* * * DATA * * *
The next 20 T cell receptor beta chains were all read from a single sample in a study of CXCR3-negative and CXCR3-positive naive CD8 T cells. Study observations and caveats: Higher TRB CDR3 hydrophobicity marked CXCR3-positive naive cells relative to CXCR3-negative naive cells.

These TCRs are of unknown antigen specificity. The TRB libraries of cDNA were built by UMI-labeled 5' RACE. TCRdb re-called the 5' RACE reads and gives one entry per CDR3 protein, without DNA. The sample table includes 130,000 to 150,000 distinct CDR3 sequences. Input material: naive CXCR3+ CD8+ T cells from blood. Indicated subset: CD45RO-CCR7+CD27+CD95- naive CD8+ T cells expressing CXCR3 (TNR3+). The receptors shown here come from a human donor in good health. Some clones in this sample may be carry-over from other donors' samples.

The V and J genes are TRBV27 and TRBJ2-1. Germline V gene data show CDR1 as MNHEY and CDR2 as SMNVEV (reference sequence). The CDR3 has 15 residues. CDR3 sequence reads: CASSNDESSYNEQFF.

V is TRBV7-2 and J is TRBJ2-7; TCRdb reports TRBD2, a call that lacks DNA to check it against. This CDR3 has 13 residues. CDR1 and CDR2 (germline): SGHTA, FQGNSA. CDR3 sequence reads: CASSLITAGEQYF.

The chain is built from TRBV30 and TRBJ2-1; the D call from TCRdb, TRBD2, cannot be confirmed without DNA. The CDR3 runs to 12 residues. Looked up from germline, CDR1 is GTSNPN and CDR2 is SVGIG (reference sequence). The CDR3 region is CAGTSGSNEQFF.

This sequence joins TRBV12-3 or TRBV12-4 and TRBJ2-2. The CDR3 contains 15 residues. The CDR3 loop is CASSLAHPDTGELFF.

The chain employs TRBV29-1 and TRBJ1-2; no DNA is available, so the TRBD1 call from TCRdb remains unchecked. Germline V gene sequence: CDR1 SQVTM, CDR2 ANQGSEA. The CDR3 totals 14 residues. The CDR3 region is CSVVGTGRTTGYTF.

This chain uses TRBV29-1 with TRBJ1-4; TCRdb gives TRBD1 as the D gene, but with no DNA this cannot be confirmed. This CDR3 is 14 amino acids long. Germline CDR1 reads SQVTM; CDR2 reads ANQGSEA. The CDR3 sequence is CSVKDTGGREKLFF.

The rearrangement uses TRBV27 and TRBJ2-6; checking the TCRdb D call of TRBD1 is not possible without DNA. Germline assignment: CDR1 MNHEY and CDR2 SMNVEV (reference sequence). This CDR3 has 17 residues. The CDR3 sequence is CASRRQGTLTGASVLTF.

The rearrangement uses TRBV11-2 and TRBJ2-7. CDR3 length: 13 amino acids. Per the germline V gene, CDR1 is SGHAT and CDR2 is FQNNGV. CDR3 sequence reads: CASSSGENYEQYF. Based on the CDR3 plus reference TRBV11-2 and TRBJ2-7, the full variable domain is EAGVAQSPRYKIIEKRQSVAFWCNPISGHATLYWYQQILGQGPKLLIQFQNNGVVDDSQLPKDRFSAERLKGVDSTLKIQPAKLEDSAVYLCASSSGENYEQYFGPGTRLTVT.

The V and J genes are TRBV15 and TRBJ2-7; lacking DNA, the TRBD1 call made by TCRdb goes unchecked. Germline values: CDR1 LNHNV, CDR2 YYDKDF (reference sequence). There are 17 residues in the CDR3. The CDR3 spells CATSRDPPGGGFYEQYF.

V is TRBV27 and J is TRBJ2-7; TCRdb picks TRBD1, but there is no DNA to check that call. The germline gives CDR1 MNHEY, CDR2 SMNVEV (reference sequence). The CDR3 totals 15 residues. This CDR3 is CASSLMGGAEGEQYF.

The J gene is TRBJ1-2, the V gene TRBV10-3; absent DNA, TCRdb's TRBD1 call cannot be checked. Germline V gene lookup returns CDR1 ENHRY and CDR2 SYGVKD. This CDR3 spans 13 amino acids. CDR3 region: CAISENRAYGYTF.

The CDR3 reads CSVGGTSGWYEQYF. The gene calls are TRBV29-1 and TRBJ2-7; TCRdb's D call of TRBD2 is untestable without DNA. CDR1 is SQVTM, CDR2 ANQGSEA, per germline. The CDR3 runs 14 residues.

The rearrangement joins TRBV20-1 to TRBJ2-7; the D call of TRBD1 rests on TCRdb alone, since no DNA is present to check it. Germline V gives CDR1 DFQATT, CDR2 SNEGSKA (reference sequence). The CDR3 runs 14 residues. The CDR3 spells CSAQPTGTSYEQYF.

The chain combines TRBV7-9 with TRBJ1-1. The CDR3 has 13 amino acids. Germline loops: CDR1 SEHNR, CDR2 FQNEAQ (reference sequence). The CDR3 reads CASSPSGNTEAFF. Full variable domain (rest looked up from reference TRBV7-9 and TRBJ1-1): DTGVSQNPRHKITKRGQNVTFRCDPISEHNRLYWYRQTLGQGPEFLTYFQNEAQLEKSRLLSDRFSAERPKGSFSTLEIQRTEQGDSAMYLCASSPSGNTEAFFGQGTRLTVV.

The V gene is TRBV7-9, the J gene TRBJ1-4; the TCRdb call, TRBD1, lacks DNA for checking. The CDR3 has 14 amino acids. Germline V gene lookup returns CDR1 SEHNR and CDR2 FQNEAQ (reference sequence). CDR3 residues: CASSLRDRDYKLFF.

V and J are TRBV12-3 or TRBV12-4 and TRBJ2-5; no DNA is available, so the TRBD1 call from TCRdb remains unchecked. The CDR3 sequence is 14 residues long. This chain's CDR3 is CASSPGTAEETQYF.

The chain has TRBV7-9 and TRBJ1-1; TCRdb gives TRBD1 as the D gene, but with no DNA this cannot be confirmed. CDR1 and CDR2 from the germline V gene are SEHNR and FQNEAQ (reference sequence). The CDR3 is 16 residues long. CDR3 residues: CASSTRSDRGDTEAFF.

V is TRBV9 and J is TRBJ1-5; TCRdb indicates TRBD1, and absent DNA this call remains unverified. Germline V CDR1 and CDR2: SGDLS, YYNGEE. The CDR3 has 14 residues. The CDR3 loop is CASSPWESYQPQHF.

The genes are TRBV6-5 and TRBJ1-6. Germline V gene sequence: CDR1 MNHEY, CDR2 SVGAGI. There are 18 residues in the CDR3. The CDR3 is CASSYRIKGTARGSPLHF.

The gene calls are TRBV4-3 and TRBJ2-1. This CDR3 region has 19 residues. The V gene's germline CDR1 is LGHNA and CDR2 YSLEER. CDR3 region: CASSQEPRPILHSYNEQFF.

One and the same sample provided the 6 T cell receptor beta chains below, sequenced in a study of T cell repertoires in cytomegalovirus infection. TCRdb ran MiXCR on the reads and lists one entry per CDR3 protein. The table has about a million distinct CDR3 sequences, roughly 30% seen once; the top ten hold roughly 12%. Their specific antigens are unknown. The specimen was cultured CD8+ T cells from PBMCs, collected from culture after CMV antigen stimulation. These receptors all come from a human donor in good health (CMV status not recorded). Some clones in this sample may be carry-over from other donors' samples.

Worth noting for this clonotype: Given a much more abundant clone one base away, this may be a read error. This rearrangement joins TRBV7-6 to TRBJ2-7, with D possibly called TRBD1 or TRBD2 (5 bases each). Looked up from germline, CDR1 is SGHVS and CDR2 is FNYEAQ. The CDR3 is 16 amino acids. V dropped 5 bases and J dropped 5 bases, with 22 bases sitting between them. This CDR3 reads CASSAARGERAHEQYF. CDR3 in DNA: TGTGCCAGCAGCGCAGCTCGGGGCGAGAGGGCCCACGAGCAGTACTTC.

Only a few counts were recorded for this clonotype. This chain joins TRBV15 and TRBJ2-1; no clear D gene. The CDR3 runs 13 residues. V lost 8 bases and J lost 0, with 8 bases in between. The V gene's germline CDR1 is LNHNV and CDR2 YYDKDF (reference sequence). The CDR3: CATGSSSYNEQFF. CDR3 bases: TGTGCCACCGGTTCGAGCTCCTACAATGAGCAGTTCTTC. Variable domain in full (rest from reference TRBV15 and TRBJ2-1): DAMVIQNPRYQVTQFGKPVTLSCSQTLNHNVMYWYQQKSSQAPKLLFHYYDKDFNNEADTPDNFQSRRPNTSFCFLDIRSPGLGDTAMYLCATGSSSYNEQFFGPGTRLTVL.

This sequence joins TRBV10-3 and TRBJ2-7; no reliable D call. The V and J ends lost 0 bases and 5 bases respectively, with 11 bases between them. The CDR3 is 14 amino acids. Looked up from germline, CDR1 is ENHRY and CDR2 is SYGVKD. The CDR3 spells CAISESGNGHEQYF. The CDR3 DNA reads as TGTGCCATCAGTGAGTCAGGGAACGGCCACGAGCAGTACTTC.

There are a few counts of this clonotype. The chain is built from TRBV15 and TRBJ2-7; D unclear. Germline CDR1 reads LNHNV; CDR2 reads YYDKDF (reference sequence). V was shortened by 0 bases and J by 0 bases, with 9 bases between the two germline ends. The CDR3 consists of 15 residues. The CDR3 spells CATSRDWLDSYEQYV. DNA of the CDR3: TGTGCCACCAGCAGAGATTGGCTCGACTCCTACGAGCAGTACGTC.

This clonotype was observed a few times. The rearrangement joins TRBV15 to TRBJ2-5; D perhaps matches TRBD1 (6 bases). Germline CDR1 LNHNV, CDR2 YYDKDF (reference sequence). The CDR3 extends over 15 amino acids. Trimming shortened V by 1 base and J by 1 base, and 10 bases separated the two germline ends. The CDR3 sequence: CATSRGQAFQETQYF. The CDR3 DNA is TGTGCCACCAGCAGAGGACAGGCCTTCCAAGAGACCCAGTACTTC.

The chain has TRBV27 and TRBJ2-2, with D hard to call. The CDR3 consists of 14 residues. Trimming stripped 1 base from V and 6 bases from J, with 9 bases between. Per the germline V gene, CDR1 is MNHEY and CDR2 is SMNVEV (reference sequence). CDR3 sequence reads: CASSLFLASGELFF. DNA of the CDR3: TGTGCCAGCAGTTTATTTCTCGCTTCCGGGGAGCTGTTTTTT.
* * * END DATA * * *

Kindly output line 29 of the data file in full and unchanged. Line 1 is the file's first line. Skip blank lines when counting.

The chain has TRBV27 and TRBJ2-2, with D hard to call. The CDR3 consists of 14 residues. Trimming stripped 1 base from V and 6 bases from J, with 9 bases between. Per the germline V gene, CDR1 is MNHEY and CDR2 is SMNVEV (reference sequence). CDR3 sequence reads: CASSLFLASGELFF. DNA of the CDR3: TGTGCCAGCAGTTTATTTCTCGCTTCCGGGGAGCTGTTTTTT.